Notes From Your Bookseller
Picking up where Theft by Finding left off, a new set of laugh-out-loud diaries from the essayist. Now that we have a handle on Sedaris growing up, we see in these entries the sardonic writer being discovered and launching his now-famous (or infamous) career. His biting humor works whether he speaks about the mundane or the political. After reading it, you'll find just how much has changed in the world.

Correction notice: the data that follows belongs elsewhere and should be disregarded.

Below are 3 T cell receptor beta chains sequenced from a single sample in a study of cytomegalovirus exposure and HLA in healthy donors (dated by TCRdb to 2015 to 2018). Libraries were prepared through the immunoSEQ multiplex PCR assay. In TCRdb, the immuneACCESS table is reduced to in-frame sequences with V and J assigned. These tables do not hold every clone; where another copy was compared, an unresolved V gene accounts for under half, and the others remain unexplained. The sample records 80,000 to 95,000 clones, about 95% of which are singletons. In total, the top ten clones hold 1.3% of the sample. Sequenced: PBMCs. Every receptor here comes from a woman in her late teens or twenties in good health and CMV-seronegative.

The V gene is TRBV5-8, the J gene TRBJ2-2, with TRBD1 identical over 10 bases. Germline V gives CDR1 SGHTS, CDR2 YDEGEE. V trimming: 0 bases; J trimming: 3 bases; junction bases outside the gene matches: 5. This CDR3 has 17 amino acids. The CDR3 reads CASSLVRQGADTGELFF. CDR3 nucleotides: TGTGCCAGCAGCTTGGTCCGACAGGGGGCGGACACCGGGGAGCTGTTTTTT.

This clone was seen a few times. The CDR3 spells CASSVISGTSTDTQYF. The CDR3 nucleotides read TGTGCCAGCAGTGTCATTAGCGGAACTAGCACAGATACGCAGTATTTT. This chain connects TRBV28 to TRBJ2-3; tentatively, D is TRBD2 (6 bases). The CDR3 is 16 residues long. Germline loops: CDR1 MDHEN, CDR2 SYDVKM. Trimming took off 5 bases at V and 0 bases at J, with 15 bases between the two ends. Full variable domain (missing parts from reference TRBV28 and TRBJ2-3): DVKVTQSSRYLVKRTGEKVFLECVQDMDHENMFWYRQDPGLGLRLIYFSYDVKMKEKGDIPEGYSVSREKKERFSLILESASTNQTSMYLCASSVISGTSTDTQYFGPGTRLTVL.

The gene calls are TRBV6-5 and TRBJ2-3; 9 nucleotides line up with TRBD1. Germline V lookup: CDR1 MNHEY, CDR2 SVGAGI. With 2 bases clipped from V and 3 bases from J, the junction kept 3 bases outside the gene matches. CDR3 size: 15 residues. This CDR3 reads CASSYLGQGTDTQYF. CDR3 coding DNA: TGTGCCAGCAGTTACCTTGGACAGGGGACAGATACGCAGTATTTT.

A New York Times Book Review Editors’ ChoiceThere’s no right way to keep a diary, but if there’s an entertaining way, David Sedaris seems to have mastered it. If it’s navel-gazing you’re after, you’ve come to the wrong place; ditto treacly self-examination. Rather, his observations turn outward: a fight between two men on a bus, a fight between two men on the street, pedestrians being whacked over the head or gathering to watch as a man considers leaping to his death. There’s a dirty joke shared at a book signing, then a dirtier one told at a dinner party—lots of jokes here. Plenty of laughs. These diaries remind you that you once really hated George W. Bush, and that not too long ago, Donald Trump was just a harmless laughingstock, at least on French TV. Time marches on, and Sedaris, at his desk or on planes, in hotel dining rooms and odd Japanese inns, records it. The entries here reflect an ever-changing background—new administrations, new restrictions on speech and conduct. What you can say at the start of the book, you can’t by the end. At its best, A Carnival of Snackery is a sort of sampler: the bitter and the sweet. Some entries are just what you wanted. Others you might want to spit discreetly into a napkin.